Built between 1905 and 1908 as a home for Barcelona’s influential choral society the Orfeo Catala, and now a UNESCO World Heritage Site, the Palau de la Musica Catalana is a gorgeous and elaborate work of Art Nouveau in brick, steel, glass and tiles. It was designed by Lluis Domenech i Montaner – despite what Barcelona’s tourist information would have you believe, not every building of note in the city was masterminded by Antoni Gaudi – and its construction was partly funded by the city’s industrialists.
Yes, it’s a great irony that the flowery, swirling dreaminess of Art Nouveau was meant to give its admirers in the late 19th and early 20th centuries an aesthetic escape from urban life and from its landscapes of factories, slums, smog and dirt. Yet the people financing Art Nouveau were often the factory owners and businessmen who’d made all their money from the industries that’d created those grim urban landscapes.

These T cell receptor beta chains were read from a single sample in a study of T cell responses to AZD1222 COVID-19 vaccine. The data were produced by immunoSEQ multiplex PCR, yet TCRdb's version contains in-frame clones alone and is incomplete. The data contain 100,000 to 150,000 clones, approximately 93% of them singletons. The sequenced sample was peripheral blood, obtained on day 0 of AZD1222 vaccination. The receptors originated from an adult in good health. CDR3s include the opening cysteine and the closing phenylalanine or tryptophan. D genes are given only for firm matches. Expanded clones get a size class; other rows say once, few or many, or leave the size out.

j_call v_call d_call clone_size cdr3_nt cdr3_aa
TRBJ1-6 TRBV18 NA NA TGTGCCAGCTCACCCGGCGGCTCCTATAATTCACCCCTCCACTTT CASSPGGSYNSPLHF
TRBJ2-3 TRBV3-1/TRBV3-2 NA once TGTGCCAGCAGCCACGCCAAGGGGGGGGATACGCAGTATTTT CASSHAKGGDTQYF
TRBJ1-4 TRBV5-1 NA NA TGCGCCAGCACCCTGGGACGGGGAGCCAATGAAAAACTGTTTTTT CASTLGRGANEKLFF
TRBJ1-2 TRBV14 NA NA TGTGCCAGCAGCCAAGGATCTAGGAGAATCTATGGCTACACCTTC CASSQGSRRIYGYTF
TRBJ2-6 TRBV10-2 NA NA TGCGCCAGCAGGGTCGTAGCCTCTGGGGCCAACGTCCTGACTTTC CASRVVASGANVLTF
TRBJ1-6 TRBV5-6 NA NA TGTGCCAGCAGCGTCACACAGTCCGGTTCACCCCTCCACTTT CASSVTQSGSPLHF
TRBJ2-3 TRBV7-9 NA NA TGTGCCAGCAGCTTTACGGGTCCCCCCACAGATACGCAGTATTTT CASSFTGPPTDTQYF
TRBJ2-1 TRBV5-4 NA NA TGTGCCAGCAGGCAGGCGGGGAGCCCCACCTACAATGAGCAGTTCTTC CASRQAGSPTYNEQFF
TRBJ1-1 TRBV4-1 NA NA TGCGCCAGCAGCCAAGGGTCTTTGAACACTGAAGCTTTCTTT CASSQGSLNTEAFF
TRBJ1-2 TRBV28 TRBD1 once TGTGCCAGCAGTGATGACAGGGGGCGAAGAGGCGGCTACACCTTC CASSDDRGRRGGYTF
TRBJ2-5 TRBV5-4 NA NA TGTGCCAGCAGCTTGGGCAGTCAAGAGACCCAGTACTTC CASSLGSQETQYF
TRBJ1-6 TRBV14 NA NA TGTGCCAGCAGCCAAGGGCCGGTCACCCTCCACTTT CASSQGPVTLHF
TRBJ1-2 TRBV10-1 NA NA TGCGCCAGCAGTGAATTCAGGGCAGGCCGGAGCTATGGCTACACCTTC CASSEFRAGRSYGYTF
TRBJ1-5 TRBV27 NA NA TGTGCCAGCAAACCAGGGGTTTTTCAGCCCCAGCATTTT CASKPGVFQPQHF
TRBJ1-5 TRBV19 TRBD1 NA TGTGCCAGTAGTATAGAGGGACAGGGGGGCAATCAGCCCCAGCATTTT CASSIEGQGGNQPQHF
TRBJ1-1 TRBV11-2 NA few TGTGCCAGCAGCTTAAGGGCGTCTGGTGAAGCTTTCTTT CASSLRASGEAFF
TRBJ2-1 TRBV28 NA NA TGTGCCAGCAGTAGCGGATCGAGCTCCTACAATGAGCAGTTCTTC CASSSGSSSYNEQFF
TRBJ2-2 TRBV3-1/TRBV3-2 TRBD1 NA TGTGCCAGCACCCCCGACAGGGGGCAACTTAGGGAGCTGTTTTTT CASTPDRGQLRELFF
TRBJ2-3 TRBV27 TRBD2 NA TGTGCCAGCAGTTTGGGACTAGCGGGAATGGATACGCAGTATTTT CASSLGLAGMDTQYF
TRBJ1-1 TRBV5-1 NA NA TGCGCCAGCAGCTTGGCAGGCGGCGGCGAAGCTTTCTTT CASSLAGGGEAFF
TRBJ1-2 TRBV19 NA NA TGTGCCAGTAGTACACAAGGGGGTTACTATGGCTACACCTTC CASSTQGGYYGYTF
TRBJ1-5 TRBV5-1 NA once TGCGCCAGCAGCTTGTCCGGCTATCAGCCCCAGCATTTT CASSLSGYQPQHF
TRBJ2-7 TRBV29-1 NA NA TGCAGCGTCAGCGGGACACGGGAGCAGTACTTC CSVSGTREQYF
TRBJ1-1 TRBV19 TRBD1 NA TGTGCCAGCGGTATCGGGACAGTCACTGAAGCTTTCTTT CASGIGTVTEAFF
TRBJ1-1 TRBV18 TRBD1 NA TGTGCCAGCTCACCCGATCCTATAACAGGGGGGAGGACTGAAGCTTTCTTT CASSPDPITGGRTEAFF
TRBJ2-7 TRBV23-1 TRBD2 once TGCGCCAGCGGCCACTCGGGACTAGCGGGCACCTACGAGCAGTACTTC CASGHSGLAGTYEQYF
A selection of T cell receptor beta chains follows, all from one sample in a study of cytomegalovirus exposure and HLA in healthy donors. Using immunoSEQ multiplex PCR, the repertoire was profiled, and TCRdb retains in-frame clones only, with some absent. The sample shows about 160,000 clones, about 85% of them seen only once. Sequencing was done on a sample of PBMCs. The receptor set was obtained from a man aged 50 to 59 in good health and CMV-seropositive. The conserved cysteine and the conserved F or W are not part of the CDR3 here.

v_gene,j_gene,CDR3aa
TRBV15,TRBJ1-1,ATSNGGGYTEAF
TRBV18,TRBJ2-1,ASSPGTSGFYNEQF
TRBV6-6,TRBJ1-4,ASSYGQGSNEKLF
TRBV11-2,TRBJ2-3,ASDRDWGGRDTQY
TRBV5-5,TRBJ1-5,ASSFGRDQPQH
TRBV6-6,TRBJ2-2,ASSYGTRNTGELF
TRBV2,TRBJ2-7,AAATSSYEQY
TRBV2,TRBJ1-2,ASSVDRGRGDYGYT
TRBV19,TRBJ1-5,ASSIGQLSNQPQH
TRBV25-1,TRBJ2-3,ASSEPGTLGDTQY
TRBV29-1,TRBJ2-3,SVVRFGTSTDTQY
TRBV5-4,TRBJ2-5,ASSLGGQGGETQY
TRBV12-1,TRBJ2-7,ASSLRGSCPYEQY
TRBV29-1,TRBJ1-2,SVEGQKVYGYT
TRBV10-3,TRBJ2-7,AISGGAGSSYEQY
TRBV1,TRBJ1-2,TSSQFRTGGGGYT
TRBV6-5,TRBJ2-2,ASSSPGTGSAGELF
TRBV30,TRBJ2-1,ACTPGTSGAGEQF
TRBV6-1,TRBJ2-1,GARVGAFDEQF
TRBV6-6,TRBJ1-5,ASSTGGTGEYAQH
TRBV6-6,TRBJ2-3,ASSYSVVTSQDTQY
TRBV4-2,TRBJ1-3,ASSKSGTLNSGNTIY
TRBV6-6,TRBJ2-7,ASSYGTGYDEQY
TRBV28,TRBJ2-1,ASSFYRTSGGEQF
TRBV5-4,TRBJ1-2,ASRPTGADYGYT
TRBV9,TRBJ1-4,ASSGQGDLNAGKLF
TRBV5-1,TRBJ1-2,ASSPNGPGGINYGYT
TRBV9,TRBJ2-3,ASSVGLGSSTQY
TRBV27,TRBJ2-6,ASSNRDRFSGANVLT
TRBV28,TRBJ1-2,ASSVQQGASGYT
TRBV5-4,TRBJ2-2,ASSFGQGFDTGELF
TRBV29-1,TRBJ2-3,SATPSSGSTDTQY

The centrepiece of the Palau is its concert hall, which seats 2,200 and is supposedly the only such hall in Europe that during daytime is illuminated only by sunlight and not by artificial lighting. This is thanks to the huge inverted dome of decorative, mostly blue glass that dips from the centre of its ceiling. Adorning the sides of the hall, meanwhile, are 18 female figures who are supposed to represent the muses of Greek mythology, a bust of the Catalonian choir director Anselm Clave who was instrumental in reviving his community’s folk songs, a bust of Beethoven, and a depiction of the Valkyries from Wagner’s celebrated opera. The guide showing us around the building explained that Clave was chosen as part of the decor because he symbolised ‘old’ music, Beethoven was chosen because he symbolised ‘classical’ music, and Wagner’s opera was chosen because in 1908 Wagner was seen as the embodiment of ‘new’ music.
Wagner – a representative of modern music? Well, he did invent heavy metal, I suppose.